What is House Hacking?
House hacking is the idea of combining your investment property with your personal residence. Although it is possible to do with just a single family house (by doing a “live-in flip”), the phrase is more often used to describe the practice of buying a small multifamily property (a duplex, triplex, or fourplex), living in one unit, and renting the other units out.
My first rental property was a small duplex that I bought for $89,000. The property needed some “sweat equity,” which my wife and I spent a few weeks doing. Then we rented the property out. Although we had stumbled across this “house hacking” strategy accidentally, we quickly realized the power of this method when the mortgage payment of approximately $630 per month was fully paid by the tenants in the other unit who were paying $650 for rent. In other words, the tenants were allowing my wife and I to live for free, before operating expenses.
House hacking has several distinct benefits that make it an especially terrific investment for first-time investors
• Low (or No) Down Payment Financing: When you plan to live in a property for at least one year, financing becomes much more friendly for the borrower. For example, an FHA loan allows for just a 3.5% down payment and the USDA (United States Department of Agriculture) loan allows for $0 down if you are buying in a rural area. Traditional 20% down loans also work in this pricing structure and can do even more for your wealth building plans.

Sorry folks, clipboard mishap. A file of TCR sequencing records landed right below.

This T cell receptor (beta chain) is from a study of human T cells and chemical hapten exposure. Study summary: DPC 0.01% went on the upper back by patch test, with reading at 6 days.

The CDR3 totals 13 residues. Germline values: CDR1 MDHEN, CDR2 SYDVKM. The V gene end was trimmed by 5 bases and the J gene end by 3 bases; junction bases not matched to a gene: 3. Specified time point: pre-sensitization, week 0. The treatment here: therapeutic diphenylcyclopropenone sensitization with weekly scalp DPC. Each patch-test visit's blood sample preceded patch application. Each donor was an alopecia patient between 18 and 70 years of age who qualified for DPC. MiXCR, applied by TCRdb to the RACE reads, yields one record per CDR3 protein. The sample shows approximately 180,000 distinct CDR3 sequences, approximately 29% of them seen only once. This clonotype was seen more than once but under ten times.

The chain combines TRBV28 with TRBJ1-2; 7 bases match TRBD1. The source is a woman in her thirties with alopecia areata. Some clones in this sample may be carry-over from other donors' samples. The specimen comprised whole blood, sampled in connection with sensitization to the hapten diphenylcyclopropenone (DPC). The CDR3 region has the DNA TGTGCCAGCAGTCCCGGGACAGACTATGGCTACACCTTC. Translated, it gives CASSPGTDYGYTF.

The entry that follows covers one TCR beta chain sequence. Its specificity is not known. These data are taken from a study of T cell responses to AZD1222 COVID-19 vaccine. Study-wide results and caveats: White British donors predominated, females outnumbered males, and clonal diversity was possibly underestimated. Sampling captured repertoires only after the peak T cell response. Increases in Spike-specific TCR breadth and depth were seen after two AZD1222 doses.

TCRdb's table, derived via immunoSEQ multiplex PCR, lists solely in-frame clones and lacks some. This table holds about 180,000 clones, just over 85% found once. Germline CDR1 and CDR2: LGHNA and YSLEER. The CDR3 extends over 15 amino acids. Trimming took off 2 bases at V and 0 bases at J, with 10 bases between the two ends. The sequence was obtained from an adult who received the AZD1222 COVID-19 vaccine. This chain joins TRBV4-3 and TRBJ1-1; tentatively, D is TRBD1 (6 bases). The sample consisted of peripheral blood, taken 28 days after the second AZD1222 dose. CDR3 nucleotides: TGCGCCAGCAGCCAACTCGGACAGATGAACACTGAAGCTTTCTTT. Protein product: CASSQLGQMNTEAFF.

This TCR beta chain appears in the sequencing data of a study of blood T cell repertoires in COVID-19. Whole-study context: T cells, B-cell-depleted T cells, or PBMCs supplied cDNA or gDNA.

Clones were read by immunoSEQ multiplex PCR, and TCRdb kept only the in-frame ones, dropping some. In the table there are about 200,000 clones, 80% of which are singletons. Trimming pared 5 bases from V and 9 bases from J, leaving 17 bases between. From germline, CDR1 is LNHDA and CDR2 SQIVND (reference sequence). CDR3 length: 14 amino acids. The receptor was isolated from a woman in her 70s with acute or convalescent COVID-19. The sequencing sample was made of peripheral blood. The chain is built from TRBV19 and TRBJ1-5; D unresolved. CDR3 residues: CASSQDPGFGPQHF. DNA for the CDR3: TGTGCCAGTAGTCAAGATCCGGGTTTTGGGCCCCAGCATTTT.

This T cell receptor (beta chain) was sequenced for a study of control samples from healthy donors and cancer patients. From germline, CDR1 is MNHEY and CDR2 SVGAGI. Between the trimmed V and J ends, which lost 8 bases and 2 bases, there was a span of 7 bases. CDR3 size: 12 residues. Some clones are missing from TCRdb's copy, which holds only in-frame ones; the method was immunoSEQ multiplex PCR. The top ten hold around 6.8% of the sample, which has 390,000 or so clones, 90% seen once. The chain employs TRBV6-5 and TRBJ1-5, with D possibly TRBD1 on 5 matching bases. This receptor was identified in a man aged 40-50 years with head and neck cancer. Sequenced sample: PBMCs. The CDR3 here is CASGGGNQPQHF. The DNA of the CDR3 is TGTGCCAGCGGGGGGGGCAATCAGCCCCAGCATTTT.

• On-the-Job Training: House hacking is a great introduction to the world of landlording. You buy the property, and suddenly you are a landlord—so you’ll learn very quickly what to do and what not to do!
• Close Monitoring of Your Investment: When you live in your investment property, keeping an eye on the property and making
sure it’s running at peak performance is easy. It’s unlikely that the lawn will get overgrown, the tenants will move in a pit bull, or maintenance will go unreported for months.
• Saved Expenses: Because you live at the property, you can manage the other tenants yourself very easily and don’t have to worry about paying a property manager who will do substandard work!
The following plan that you and I are about to walk through follows a serial house hacker. We’ll pursue the house-hacking strategy for numerous properties to reach our goal. In this case, let’s set a goal of simply “living for free,” so we can save money and pursue other investments in the future.
To start the first year, we…